Price wasn’t primarily a fan of Van Zandt, Clark or many of a new talents he detected during filming, though he sealed adult after descending in adore with Heartworn Highways in one viewing. “I had unequivocally small trust in Wayne,” says Fritz, “like, ‘You small Brooklyn shithead!’ But it incited out great.”
“Its easy to romanticize a time duration and stage prisoner in Heartworn Highways,” says Colvin. “And as a writer, we wish and dream that we too can find a place to giggle and carouse and write among others who wish a same thing. Being a partial of Heartworn Highways Revisited made me conclude a fact that I’ve found it.”
It’s one thing everybody agrees on — what creates this sold village so special, and such an relate of a strange Heartworn Highways crowd, is usually that: community. Everyone is related somehow: one impulse Fritz is filming Combs for his Eighties-riffing VHSessions (“No one knows how to pronounce it,” he laughs), a next, they’re all during internal bar Dino’s, where other equally colourful faces on a stage — including Caitlin Rose and Steelism’s Spencer Cullum Jr. — all join in for some beers and karaoke.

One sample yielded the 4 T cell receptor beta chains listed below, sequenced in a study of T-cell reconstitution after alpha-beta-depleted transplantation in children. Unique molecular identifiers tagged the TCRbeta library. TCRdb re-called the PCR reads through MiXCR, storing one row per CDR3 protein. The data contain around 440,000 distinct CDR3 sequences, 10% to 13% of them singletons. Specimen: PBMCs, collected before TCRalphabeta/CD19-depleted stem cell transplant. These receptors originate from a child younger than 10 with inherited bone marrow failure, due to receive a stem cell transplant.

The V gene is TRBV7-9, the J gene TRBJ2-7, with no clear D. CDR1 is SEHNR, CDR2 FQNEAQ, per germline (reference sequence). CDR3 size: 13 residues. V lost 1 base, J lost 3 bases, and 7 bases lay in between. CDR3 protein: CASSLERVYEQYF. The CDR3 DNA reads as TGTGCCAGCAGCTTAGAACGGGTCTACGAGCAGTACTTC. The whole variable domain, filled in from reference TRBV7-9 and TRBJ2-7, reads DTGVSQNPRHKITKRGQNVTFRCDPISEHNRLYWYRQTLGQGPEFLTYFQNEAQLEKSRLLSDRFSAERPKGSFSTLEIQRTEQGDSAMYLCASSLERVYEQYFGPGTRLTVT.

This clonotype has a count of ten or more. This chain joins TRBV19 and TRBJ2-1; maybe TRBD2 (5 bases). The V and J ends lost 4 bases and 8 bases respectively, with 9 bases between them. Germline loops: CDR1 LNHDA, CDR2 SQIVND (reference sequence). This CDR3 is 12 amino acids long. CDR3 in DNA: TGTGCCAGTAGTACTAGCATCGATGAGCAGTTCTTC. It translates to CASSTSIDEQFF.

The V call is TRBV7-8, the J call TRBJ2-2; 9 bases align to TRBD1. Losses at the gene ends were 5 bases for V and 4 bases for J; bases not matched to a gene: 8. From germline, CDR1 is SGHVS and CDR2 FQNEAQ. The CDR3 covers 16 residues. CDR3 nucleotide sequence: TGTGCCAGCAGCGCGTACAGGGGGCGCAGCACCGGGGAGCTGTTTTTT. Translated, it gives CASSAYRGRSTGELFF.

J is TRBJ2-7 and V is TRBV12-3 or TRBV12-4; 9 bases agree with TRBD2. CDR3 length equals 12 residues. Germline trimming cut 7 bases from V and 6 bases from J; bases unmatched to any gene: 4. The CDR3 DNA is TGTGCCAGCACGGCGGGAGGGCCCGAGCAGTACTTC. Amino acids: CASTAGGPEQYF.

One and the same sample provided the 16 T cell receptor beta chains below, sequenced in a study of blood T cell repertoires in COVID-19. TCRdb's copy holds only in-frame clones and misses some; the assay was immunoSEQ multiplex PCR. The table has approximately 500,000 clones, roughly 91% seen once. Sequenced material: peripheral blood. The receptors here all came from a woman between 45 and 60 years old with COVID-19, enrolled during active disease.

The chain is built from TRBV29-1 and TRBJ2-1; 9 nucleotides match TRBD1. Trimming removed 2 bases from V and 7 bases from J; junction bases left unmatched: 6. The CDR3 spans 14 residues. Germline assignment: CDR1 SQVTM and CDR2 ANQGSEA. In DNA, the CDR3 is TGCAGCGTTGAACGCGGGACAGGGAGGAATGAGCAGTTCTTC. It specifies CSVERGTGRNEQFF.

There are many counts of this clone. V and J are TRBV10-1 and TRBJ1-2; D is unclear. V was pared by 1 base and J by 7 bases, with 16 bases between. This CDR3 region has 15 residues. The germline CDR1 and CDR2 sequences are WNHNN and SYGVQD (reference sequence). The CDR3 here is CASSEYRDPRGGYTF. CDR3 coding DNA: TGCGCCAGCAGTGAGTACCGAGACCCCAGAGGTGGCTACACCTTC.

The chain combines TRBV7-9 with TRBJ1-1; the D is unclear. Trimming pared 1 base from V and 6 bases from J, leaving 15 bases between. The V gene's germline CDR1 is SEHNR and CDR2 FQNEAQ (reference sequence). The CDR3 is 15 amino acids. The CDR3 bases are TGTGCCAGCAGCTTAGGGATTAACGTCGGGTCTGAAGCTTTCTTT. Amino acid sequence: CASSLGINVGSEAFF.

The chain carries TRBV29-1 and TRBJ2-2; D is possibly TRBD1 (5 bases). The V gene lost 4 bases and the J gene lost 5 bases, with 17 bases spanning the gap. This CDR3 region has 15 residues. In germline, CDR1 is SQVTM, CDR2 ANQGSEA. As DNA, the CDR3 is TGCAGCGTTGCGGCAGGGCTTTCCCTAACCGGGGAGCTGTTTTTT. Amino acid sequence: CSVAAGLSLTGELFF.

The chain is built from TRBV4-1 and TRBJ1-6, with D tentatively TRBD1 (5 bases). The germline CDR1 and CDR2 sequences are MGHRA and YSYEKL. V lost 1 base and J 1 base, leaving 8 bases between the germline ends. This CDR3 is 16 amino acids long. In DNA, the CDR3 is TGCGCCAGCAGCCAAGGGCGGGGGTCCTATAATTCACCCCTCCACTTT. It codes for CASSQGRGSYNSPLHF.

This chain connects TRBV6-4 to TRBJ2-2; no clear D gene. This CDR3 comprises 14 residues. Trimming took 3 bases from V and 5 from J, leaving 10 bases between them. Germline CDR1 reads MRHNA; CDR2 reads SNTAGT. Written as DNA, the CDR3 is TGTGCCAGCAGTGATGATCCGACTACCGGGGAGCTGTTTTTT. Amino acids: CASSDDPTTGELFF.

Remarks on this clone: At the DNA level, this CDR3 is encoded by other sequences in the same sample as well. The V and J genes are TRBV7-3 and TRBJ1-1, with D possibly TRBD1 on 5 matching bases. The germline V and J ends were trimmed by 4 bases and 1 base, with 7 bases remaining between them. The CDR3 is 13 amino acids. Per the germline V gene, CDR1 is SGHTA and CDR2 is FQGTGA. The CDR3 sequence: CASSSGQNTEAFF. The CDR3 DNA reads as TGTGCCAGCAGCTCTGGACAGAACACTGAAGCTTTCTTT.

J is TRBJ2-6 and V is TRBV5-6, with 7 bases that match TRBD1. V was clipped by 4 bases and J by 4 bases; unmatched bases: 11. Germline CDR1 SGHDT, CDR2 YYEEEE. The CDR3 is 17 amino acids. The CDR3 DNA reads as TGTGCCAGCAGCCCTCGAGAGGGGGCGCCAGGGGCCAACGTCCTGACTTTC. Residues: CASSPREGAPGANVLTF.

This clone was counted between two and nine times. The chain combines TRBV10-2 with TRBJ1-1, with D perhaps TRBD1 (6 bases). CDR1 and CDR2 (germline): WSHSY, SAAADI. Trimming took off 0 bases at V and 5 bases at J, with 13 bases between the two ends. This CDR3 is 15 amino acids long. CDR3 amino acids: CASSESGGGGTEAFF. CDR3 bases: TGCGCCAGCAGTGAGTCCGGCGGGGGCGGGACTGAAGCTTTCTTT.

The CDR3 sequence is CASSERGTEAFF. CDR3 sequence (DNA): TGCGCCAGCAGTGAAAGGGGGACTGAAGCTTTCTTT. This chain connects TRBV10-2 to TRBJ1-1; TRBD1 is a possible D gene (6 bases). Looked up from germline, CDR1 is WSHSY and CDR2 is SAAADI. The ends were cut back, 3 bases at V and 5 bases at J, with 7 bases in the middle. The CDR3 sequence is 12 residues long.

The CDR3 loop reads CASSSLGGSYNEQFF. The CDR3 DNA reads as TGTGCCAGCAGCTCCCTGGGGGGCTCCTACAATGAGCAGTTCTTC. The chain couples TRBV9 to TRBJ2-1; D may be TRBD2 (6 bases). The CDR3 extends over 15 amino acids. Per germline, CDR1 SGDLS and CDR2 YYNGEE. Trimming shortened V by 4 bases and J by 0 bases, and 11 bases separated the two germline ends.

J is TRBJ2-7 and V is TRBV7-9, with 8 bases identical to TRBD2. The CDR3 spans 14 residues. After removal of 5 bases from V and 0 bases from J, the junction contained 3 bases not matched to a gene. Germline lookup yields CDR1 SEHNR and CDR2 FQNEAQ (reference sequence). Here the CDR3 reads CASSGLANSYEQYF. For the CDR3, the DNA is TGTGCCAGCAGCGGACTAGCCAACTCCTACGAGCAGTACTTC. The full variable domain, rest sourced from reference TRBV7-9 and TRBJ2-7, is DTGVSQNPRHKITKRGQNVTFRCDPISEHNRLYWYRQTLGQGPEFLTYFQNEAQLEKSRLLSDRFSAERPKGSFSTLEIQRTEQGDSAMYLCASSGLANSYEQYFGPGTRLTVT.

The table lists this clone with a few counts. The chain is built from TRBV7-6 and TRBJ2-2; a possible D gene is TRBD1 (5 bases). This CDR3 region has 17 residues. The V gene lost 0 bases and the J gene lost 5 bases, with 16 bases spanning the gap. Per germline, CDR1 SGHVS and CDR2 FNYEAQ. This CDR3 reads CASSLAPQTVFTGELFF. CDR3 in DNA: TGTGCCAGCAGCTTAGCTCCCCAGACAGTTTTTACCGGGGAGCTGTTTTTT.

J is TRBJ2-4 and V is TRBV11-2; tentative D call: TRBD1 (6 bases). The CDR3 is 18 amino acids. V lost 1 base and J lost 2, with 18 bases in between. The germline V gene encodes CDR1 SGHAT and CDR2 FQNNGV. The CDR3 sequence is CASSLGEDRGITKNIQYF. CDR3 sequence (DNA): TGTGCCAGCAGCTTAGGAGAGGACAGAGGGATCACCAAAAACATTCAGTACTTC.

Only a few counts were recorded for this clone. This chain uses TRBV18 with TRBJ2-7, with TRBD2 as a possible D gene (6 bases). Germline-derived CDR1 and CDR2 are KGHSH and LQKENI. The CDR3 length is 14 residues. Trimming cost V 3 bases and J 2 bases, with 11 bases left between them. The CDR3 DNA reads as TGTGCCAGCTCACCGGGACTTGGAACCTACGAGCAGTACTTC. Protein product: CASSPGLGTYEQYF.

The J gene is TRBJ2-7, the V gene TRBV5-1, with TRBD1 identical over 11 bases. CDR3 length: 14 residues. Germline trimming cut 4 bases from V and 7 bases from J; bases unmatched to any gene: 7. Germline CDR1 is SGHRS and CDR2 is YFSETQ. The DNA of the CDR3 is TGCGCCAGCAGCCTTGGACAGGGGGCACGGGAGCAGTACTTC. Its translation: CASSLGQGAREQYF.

“Whether or not this organisation fashioned their possess existence after a strange crew, or it happened super organically, we don’t know,” says Price, who worked with strange producers Graham Leader and Brian Devine on a film. “But we felt many times when we was in a entertainment of these guys that there unequivocally was a intercourse and genuine mutual adore that we saw in a strange film.”